Dr Buckley will be looking at your computerised records and will be taking notes during the video consultation. Any written material you may need will be e mailed or posted to you. If you need a prescription, Dr Buckley can post it to you or send it electronically to your pharmacy (please ask your pharmacist for their “Healthmail” address and fax no). The fee for 1st video consultation is €120 and return review consultation is €90 which can be paid in advance over the phone by credit card. If a patient must come in for a physical examination or a procedure after a video consultation, a separate fee will apply.
How to take a good photo for your doctor: https://youtu.be/hxq9gQU6aK0
For further information, please contact us directly.
Solas Dermatology and Laser Clinic is now called Kerry Skin Clinic
Dr David Buckley and his team have rebranded in March 2019 and changed the name if their dermatology, aesthetic and laser clinic from “Solas Dermatology and Laser Clinic” to the “Kerry Skin Clinic”. We still provide the same high quality patient care in a courteous and efficient manner. Kerry Skin Clinic offers the latest advances in medical , surgical, laser and cosmetic dermatology and allergic diseases. Please contact us by phone, e mail to book an appointment with Dr Buckley who can explain all the cosmetic treatments we have on offer and their prices, etc.
What are Facial Fillers?
Facial fillers (also known as dermal fillers) are products that are injected under the skin to add volume to different areas of the face such as over the cheekbones, around the mouth, around the eyes or to plump up the lips. The results are subtle and long lasting. Dr Buckley uses the Juvéderm® range of hyaluronic acid fillers which is the best-selling hyaluronic acid filler in the United States. Hyaluronic acid (HA) is a naturally occurring substance that delivers nutrients to the skin. Fillers help the skin retain moisture to soften lines and add volume.
Food Allergy Testing
Dr David Buckley
Last week we talked about “bogus food allergy testing”. In this article I will talk about scientifically validated allergy tests available in Ireland today.
True food allergies (e.g. to milk, wheat, gluten, nuts, eggs, etc.) are quite rare. While there is not one accurate validated test available today, there are a number of tests that, when combined with a thorough history and detailed examination by a doctor experienced in allergy testing, can accurately pick up food allergies in most cases. It is important to realise that many common symptoms such as bloating, diarrhoea, fatigue, joint pains and depression are not caused by food allergies in the vast majority cases. They are more likely to be linked with a poor diet high in sugar, caffeine, alcohol, processed or junk food or may be linked with stress.
Bogus Allergy Tests
Bogus Allergy Tests Can Cause Real Harm
Dr David Buckley
It seems to be fashionable to be allergic to some foods these days. All kinds of vague symptoms are commonly attributed to food allergies such as fatigue, bloating, cramps, migraine, rashes and coughs. However, most people with these symptoms probably don’t have true food allergies. Some may have food intolerance while others may be getting their symptoms from stress or a poor diet with too much sugar, caffeine, yeast, processed foods, fast foods or alcohol. True food allergies are quite rare. Food intolerance is much more common. It is usually as a result of the gut not being able to process certain foods such as lactose in milk (common in children), caffeine, cheese or red wine. It can only be picked up by excluding suspected food for a few weeks and then reintroducing it to see whether the symptoms are relieved and relapse if the food is reintroduced.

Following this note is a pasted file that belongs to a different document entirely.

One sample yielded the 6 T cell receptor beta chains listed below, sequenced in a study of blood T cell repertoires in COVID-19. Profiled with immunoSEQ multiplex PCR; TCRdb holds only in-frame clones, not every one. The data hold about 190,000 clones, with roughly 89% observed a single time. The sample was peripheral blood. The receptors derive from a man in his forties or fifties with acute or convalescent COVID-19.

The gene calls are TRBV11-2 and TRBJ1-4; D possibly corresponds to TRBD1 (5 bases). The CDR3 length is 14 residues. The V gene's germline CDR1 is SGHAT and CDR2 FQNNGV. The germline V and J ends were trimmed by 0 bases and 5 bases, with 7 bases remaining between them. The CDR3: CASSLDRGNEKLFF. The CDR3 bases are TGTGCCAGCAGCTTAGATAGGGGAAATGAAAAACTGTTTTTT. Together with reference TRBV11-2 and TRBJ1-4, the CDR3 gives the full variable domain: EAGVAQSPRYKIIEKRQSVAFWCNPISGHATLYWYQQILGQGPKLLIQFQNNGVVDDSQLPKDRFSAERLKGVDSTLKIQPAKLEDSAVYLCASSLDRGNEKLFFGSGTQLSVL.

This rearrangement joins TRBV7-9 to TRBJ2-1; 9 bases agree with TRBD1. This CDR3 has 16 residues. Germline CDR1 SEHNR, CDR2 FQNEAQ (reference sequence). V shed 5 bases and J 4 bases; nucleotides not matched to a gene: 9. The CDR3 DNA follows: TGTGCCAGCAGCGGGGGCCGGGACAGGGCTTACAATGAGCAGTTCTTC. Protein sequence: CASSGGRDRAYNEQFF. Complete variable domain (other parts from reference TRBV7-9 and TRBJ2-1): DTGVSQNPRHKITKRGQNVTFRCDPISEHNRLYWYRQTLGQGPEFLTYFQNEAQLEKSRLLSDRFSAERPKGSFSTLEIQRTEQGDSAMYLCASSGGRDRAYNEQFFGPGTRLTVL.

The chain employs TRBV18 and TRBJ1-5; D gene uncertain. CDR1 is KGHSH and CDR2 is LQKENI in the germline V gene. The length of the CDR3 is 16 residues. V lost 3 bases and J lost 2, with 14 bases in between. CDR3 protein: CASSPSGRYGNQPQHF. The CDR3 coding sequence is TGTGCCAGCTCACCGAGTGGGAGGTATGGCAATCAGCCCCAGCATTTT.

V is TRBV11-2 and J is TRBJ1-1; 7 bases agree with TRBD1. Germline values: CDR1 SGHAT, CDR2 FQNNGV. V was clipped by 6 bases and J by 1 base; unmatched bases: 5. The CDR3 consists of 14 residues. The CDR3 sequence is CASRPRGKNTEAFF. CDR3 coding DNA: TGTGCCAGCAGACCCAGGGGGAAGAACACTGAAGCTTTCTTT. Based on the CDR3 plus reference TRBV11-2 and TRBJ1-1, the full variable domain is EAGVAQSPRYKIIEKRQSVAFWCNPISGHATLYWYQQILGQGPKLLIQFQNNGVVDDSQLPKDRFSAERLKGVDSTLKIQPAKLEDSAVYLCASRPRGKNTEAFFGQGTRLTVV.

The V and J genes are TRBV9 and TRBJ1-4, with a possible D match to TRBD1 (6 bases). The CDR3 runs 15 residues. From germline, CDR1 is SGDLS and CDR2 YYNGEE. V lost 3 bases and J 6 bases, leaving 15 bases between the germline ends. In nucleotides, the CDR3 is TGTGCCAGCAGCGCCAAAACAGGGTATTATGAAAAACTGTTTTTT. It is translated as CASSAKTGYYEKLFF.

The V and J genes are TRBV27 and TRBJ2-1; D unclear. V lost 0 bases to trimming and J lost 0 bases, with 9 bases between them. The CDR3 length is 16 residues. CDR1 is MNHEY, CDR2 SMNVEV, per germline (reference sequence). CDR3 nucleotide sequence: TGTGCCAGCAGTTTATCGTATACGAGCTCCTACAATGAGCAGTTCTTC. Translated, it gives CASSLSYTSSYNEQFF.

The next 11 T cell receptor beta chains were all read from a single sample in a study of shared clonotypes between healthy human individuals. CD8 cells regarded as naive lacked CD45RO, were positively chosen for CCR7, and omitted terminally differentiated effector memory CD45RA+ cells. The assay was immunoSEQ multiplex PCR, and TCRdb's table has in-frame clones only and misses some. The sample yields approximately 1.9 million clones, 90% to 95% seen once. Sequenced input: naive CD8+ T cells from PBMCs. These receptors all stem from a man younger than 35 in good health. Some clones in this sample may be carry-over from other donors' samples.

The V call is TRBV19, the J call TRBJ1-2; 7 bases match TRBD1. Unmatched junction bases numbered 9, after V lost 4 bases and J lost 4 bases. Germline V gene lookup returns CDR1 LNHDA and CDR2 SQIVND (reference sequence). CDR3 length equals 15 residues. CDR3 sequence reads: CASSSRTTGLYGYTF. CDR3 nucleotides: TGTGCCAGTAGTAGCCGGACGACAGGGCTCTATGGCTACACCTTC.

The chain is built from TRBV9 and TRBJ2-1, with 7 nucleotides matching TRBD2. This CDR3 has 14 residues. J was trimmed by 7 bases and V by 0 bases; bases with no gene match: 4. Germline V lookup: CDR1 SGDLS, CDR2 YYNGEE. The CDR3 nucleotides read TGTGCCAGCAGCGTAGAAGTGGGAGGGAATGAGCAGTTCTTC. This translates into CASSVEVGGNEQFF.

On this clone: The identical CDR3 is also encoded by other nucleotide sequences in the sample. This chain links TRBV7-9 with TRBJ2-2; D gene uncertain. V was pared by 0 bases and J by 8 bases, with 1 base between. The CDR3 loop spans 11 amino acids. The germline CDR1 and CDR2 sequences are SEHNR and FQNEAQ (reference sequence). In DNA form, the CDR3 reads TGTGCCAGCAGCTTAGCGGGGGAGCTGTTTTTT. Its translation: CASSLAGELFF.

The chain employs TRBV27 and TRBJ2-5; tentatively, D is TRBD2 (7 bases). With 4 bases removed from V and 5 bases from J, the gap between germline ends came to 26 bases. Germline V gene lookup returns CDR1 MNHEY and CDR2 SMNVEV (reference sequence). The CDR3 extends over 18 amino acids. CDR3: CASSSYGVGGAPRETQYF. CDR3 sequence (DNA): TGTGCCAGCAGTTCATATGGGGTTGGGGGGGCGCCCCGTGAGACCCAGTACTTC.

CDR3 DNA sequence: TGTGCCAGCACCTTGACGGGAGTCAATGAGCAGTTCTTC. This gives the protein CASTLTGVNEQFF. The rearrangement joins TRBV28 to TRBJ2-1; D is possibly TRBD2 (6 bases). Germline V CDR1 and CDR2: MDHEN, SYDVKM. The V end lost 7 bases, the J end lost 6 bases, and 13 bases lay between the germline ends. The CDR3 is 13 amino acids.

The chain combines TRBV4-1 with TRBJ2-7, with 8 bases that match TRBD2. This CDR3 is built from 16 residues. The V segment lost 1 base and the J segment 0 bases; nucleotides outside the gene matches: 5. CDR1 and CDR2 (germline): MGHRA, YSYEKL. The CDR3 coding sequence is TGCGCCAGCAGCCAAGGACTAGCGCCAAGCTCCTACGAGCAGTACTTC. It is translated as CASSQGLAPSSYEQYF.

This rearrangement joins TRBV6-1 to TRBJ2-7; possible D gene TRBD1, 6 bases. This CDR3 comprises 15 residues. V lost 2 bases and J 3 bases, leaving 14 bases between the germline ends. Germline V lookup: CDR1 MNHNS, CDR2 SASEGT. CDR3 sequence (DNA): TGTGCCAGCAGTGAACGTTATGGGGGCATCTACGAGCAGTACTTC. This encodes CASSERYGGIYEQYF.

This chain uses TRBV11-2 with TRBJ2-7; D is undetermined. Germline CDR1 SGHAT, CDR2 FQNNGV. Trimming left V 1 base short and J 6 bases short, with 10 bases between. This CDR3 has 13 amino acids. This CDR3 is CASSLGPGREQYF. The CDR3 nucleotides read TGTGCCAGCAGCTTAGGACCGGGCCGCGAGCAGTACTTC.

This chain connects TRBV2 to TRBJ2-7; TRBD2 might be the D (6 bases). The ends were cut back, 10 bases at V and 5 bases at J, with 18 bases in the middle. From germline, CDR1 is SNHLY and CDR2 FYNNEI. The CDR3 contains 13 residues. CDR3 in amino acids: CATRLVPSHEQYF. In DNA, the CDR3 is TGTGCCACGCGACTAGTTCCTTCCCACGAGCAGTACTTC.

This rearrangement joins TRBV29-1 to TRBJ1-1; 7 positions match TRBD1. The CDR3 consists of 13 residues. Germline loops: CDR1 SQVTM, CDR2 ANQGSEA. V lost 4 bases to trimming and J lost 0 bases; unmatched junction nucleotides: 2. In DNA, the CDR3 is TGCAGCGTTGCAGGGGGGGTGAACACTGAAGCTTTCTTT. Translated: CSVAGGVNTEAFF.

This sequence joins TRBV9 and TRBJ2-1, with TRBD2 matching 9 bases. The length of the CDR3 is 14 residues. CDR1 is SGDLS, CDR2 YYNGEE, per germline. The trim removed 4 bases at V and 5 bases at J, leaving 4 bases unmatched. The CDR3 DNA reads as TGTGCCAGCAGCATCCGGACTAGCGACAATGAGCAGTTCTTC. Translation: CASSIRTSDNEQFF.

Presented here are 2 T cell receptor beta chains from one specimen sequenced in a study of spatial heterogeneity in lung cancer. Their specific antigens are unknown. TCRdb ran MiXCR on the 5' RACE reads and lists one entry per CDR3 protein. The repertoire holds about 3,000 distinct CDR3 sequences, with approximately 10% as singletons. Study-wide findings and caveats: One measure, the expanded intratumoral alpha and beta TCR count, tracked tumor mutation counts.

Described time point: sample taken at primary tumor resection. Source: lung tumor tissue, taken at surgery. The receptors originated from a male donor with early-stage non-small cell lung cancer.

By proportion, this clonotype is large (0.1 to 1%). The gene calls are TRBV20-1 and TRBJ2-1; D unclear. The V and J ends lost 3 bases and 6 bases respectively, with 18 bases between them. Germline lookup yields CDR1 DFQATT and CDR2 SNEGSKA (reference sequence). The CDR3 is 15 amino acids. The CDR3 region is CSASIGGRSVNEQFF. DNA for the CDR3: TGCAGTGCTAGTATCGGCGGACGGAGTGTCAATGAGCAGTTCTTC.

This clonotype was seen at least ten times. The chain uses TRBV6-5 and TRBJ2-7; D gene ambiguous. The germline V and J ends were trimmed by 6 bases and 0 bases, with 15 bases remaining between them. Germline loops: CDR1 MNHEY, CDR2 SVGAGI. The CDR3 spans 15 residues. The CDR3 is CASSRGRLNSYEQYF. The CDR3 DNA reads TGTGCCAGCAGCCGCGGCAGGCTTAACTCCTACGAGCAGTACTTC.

By Dr David Buckley
Most people love a sunny day. It can improve our mood and helps with vitamin D production. However, with all the sunshine we have been having recently, it should make us more aware of the dangers of the sun. While sunburn may be painful, it can also put us at risk of skin cancer later in life. More prolonged but less intense ultraviolet light (UVL) exposure from the sun or sunbeds on the skin may lead to a tan. However, if the skin is constantly being exposed to the sun or UVL it can lead to premature aging of the skin (causing wrinkles) and to skin cancer.
How to be Sun Smart
TEN RULES FOR PEOPLE WITH FAIR OR SENSITIVE SKIN, THOSE WITH SUN DAMAGE AND FOR PEOPLE WHO WANT TO PREVENT PREMATURE AGING OF THEIR SKIN.
By Dr David Buckley
What is Botox?
Botox© is an FDA approved treatment to temporarily improve the appearance of moderate to severe frown lines between the eyebrows, wrinkle lines on the forehead and crow’s feet around the eyes in women and men. Botox© helps to make you look younger, less cross and less stressed. When Botox© is given properly by an experienced doctor it can make you look great without been obvious. Botox© temporarily reduces muscle activity in these areas and stops the repeated muscle contractions which result in frowning and squinting, which can cause wrinkles over years.